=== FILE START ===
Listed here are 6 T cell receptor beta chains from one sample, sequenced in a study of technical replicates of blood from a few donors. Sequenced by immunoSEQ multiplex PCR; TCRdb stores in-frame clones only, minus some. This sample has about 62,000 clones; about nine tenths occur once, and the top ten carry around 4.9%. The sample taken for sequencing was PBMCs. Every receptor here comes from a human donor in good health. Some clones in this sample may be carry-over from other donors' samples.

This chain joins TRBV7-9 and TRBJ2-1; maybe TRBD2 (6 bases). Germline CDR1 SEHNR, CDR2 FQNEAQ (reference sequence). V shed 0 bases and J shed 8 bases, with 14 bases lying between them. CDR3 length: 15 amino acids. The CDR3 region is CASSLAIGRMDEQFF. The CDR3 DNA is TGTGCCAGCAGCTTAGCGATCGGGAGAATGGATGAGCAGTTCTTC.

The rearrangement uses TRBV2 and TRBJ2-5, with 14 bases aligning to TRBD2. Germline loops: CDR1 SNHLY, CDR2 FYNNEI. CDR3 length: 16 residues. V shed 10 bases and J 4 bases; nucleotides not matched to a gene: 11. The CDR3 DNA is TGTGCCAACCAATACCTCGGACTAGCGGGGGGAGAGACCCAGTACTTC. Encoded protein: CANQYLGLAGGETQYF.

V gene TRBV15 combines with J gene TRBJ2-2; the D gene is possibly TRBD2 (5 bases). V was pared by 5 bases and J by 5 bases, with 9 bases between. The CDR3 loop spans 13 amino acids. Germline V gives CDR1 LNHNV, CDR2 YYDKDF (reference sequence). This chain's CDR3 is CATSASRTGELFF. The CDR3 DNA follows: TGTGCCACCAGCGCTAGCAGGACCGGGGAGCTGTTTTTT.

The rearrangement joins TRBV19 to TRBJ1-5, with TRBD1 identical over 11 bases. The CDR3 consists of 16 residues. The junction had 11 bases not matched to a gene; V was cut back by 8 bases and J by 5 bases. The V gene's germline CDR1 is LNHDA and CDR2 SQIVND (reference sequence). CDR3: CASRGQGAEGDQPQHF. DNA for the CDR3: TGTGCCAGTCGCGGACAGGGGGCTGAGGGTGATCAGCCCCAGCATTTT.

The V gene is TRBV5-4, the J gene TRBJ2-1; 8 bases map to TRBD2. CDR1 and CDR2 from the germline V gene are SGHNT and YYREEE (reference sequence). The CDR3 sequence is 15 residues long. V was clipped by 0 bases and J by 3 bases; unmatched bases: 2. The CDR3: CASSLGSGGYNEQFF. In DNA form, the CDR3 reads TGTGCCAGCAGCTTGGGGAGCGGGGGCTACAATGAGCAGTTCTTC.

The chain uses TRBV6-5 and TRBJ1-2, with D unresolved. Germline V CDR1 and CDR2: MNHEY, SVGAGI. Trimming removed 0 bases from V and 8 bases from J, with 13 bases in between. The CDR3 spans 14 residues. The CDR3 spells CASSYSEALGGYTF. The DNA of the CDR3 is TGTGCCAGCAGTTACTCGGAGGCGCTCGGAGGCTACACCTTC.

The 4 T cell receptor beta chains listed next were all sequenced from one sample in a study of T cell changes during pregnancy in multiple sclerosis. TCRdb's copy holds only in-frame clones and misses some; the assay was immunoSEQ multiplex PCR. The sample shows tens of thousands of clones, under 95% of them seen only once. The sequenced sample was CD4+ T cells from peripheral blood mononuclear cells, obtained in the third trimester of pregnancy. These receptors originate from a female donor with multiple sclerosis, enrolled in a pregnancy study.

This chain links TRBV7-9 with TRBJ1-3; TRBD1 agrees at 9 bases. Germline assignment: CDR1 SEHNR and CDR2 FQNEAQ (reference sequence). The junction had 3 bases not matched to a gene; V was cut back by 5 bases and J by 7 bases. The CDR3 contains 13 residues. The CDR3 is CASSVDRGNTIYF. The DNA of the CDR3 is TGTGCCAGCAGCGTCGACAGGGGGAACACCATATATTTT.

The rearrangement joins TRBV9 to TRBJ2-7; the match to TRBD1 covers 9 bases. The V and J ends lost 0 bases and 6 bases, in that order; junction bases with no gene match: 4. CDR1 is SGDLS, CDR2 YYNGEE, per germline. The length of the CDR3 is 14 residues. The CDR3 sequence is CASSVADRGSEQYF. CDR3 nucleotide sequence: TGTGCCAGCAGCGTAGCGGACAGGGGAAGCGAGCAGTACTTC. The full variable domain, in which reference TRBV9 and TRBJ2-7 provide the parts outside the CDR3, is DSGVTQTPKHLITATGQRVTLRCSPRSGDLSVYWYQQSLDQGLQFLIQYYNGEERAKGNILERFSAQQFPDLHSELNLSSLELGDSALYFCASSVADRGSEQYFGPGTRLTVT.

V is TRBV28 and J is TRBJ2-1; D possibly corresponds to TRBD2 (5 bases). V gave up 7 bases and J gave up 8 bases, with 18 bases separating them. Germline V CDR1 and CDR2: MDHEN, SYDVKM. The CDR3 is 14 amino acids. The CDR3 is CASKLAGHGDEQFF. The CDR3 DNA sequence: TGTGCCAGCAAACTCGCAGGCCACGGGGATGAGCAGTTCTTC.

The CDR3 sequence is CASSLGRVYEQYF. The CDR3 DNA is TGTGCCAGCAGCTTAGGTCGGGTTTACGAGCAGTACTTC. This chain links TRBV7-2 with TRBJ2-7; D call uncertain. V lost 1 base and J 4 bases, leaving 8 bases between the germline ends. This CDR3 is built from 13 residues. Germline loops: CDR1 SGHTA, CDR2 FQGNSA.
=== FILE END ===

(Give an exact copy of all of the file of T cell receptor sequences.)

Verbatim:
Listed here are 6 T cell receptor beta chains from one sample, sequenced in a study of technical replicates of blood from a few donors. Sequenced by immunoSEQ multiplex PCR; TCRdb stores in-frame clones only, minus some. This sample has about 62,000 clones; about nine tenths occur once, and the top ten carry around 4.9%. The sample taken for sequencing was PBMCs. Every receptor here comes from a human donor in good health. Some clones in this sample may be carry-over from other donors' samples.

This chain joins TRBV7-9 and TRBJ2-1; maybe TRBD2 (6 bases). Germline CDR1 SEHNR, CDR2 FQNEAQ (reference sequence). V shed 0 bases and J shed 8 bases, with 14 bases lying between them. CDR3 length: 15 amino acids. The CDR3 region is CASSLAIGRMDEQFF. The CDR3 DNA is TGTGCCAGCAGCTTAGCGATCGGGAGAATGGATGAGCAGTTCTTC.

The rearrangement uses TRBV2 and TRBJ2-5, with 14 bases aligning to TRBD2. Germline loops: CDR1 SNHLY, CDR2 FYNNEI. CDR3 length: 16 residues. V shed 10 bases and J 4 bases; nucleotides not matched to a gene: 11. The CDR3 DNA is TGTGCCAACCAATACCTCGGACTAGCGGGGGGAGAGACCCAGTACTTC. Encoded protein: CANQYLGLAGGETQYF.

V gene TRBV15 combines with J gene TRBJ2-2; the D gene is possibly TRBD2 (5 bases). V was pared by 5 bases and J by 5 bases, with 9 bases between. The CDR3 loop spans 13 amino acids. Germline V gives CDR1 LNHNV, CDR2 YYDKDF (reference sequence). This chain's CDR3 is CATSASRTGELFF. The CDR3 DNA follows: TGTGCCACCAGCGCTAGCAGGACCGGGGAGCTGTTTTTT.

The rearrangement joins TRBV19 to TRBJ1-5, with TRBD1 identical over 11 bases. The CDR3 consists of 16 residues. The junction had 11 bases not matched to a gene; V was cut back by 8 bases and J by 5 bases. The V gene's germline CDR1 is LNHDA and CDR2 SQIVND (reference sequence). CDR3: CASRGQGAEGDQPQHF. DNA for the CDR3: TGTGCCAGTCGCGGACAGGGGGCTGAGGGTGATCAGCCCCAGCATTTT.

The V gene is TRBV5-4, the J gene TRBJ2-1; 8 bases map to TRBD2. CDR1 and CDR2 from the germline V gene are SGHNT and YYREEE (reference sequence). The CDR3 sequence is 15 residues long. V was clipped by 0 bases and J by 3 bases; unmatched bases: 2. The CDR3: CASSLGSGGYNEQFF. In DNA form, the CDR3 reads TGTGCCAGCAGCTTGGGGAGCGGGGGCTACAATGAGCAGTTCTTC.

The chain uses TRBV6-5 and TRBJ1-2, with D unresolved. Germline V CDR1 and CDR2: MNHEY, SVGAGI. Trimming removed 0 bases from V and 8 bases from J, with 13 bases in between. The CDR3 spans 14 residues. The CDR3 spells CASSYSEALGGYTF. The DNA of the CDR3 is TGTGCCAGCAGTTACTCGGAGGCGCTCGGAGGCTACACCTTC.

The 4 T cell receptor beta chains listed next were all sequenced from one sample in a study of T cell changes during pregnancy in multiple sclerosis. TCRdb's copy holds only in-frame clones and misses some; the assay was immunoSEQ multiplex PCR. The sample shows tens of thousands of clones, under 95% of them seen only once. The sequenced sample was CD4+ T cells from peripheral blood mononuclear cells, obtained in the third trimester of pregnancy. These receptors originate from a female donor with multiple sclerosis, enrolled in a pregnancy study.

This chain links TRBV7-9 with TRBJ1-3; TRBD1 agrees at 9 bases. Germline assignment: CDR1 SEHNR and CDR2 FQNEAQ (reference sequence). The junction had 3 bases not matched to a gene; V was cut back by 5 bases and J by 7 bases. The CDR3 contains 13 residues. The CDR3 is CASSVDRGNTIYF. The DNA of the CDR3 is TGTGCCAGCAGCGTCGACAGGGGGAACACCATATATTTT.

The rearrangement joins TRBV9 to TRBJ2-7; the match to TRBD1 covers 9 bases. The V and J ends lost 0 bases and 6 bases, in that order; junction bases with no gene match: 4. CDR1 is SGDLS, CDR2 YYNGEE, per germline. The length of the CDR3 is 14 residues. The CDR3 sequence is CASSVADRGSEQYF. CDR3 nucleotide sequence: TGTGCCAGCAGCGTAGCGGACAGGGGAAGCGAGCAGTACTTC. The full variable domain, in which reference TRBV9 and TRBJ2-7 provide the parts outside the CDR3, is DSGVTQTPKHLITATGQRVTLRCSPRSGDLSVYWYQQSLDQGLQFLIQYYNGEERAKGNILERFSAQQFPDLHSELNLSSLELGDSALYFCASSVADRGSEQYFGPGTRLTVT.

V is TRBV28 and J is TRBJ2-1; D possibly corresponds to TRBD2 (5 bases). V gave up 7 bases and J gave up 8 bases, with 18 bases separating them. Germline V CDR1 and CDR2: MDHEN, SYDVKM. The CDR3 is 14 amino acids. The CDR3 is CASKLAGHGDEQFF. The CDR3 DNA sequence: TGTGCCAGCAAACTCGCAGGCCACGGGGATGAGCAGTTCTTC.

The CDR3 sequence is CASSLGRVYEQYF. The CDR3 DNA is TGTGCCAGCAGCTTAGGTCGGGTTTACGAGCAGTACTTC. This chain links TRBV7-2 with TRBJ2-7; D call uncertain. V lost 1 base and J 4 bases, leaving 8 bases between the germline ends. This CDR3 is built from 13 residues. Germline loops: CDR1 SGHTA, CDR2 FQGNSA.